Coconut’s iterator slicing is very similar to Python’s itertools.islice, but unlike itertools.islice, Coconut’s iterator slicing supports negative indices, and is optimized to play nicely with custom or built-in sequence types as well as Coconut’s map, zip, range, and count objects, only computing the elements of each that are actually necessary to extract the desired slice. This behavior can also be extended to custom objects if they define their __getitem__ method lazily and set __coconut_is_lazy__ to True.


Nota: il manuale usa 10**100 ma mi da overflow😳

With Python can’t be done without a complicated iterator slicing function and inspection of custom objects. The necessary definitions in Python can be found in the Coconut header.

Alternative Unicode
Coconut supports Unicode alternatives to many different operator symbols. The Unicode alternatives are relatively straightforward, and chosen to reflect the look and/or meaning of the original symbol.

→ (\u2192)                  => "->"
↦ (\u21a6)                  => "|>"
*↦ (*\u21a6)                => "|*>"
↤ (\u21a4)                  => "<|" 
↤* (\u21a4*)                => "<*|" 
⋅ (\u22c5)                  => "*"
↑ (\u2191)                  => "**"
÷ (\xf7)                    => "/"
÷/ (\xf7/)                  => "//"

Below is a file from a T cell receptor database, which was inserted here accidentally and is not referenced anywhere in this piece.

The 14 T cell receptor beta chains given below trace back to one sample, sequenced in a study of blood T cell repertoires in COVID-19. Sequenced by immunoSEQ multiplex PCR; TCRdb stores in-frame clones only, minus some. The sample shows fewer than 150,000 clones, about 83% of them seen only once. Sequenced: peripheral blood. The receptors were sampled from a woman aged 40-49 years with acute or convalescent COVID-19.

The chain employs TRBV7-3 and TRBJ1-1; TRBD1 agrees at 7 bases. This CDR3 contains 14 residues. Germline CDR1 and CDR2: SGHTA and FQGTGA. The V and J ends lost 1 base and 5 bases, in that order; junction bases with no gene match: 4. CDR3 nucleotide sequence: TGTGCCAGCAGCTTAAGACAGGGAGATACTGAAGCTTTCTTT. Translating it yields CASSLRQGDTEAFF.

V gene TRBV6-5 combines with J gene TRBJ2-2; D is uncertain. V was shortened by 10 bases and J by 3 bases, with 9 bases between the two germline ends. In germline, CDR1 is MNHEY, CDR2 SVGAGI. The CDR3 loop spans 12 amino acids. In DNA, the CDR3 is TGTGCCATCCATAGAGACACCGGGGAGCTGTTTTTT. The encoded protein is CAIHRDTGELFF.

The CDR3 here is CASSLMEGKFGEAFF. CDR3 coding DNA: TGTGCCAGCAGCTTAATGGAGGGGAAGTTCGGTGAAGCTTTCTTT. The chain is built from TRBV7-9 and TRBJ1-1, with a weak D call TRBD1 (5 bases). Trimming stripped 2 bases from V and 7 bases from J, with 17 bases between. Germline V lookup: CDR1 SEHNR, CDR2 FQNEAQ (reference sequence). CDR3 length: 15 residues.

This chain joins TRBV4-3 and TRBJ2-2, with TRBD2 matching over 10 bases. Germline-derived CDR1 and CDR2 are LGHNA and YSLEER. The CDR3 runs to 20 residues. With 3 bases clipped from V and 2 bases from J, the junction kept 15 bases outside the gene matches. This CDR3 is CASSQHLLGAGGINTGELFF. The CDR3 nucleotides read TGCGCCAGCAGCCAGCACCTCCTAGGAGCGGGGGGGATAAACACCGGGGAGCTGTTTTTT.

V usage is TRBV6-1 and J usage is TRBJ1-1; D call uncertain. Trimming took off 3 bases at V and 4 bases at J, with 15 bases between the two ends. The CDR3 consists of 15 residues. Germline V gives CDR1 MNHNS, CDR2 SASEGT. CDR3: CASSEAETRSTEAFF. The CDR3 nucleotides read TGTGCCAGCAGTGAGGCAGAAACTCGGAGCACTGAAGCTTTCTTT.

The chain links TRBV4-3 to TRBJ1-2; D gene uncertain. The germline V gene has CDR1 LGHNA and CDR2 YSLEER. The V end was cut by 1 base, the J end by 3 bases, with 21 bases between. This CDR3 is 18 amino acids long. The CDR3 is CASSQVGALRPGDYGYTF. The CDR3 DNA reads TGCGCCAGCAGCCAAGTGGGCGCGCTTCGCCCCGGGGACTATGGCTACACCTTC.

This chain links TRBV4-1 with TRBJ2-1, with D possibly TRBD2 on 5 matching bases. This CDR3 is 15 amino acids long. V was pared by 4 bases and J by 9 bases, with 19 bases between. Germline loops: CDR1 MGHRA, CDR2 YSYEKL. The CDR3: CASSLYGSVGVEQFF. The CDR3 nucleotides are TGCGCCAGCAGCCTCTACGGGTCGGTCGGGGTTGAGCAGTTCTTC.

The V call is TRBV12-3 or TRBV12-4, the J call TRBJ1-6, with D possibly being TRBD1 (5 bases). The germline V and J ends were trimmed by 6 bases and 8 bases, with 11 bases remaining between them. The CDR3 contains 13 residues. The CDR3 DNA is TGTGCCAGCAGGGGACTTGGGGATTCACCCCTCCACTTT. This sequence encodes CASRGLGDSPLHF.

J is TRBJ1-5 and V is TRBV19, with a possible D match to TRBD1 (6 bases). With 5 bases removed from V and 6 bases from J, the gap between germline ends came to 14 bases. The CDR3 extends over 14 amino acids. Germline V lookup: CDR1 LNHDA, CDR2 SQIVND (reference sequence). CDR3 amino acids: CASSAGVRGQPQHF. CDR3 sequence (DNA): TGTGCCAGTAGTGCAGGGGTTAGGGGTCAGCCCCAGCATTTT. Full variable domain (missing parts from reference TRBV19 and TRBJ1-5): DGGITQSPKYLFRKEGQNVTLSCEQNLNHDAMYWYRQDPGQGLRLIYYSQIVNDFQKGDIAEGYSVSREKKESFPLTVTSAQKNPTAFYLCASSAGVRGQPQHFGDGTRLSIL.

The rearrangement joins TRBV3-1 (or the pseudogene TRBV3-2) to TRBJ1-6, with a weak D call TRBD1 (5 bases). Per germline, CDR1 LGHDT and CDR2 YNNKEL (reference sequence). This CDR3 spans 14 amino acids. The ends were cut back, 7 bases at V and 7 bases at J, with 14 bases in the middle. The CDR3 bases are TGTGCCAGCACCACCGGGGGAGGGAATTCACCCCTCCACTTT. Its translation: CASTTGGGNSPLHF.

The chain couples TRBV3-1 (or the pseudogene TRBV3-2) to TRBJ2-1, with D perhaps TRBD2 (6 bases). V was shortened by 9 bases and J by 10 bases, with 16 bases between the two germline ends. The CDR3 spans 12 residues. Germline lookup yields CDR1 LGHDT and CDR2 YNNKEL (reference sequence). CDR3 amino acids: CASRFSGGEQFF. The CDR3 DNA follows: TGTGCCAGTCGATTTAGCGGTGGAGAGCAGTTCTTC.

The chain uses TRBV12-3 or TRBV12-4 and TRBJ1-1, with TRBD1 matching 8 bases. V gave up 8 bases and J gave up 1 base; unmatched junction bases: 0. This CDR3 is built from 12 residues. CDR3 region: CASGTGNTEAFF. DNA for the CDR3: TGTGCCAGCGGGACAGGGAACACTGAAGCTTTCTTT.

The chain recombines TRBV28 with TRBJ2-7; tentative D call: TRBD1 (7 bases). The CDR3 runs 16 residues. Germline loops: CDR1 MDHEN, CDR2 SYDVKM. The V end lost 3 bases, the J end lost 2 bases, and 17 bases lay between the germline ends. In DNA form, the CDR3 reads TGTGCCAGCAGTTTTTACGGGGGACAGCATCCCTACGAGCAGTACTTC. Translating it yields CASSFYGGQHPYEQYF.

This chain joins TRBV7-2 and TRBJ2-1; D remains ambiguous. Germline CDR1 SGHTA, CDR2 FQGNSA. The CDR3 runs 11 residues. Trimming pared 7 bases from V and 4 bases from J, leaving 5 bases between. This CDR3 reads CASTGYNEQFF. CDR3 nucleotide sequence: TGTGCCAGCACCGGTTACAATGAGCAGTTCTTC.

∘ (\u2218)                  => ".."
− (\u2212)                  => "-" (only subtraction)
⁻ (\u207b)                  => "-" (only negation)
¬ (\xac)                    => "~"
≠ (\u2260) or ¬= (\xac=)    => "!="
≤ (\u2264)                  => "<=" 
≥ (\u2265)                  => ">="
∧ (\u2227) or ∩ (\u2229)    => "&"
∨ (\u2228) or ∪ (\u222a)    => "|"
⊻ (\u22bb) or ⊕ (\u2295)    => "^"
« (\xab)                    => "<<" 
» (\xbb)                    => ">>"
… (\u2026)                  => "..."
× (\xd7)                    => "@" (only matrix multiplication)


OK, ma forse –sono vecchio– perché cambiare. E poi non è comodissimo introdurre il codice dopo C-S-u. Non sono riuscito a usare quelli con il codice esadecimale, per esempio xf7.


The syntax for data blocks is a cross between the syntax for functions and the syntax for classes. The first line looks like a function definition, but the rest of the body looks like a class, usually containing method definitions. This is because while data blocks actually end up as classes in Python, Coconut automatically creates a special, immutable constructor based on the given arguments.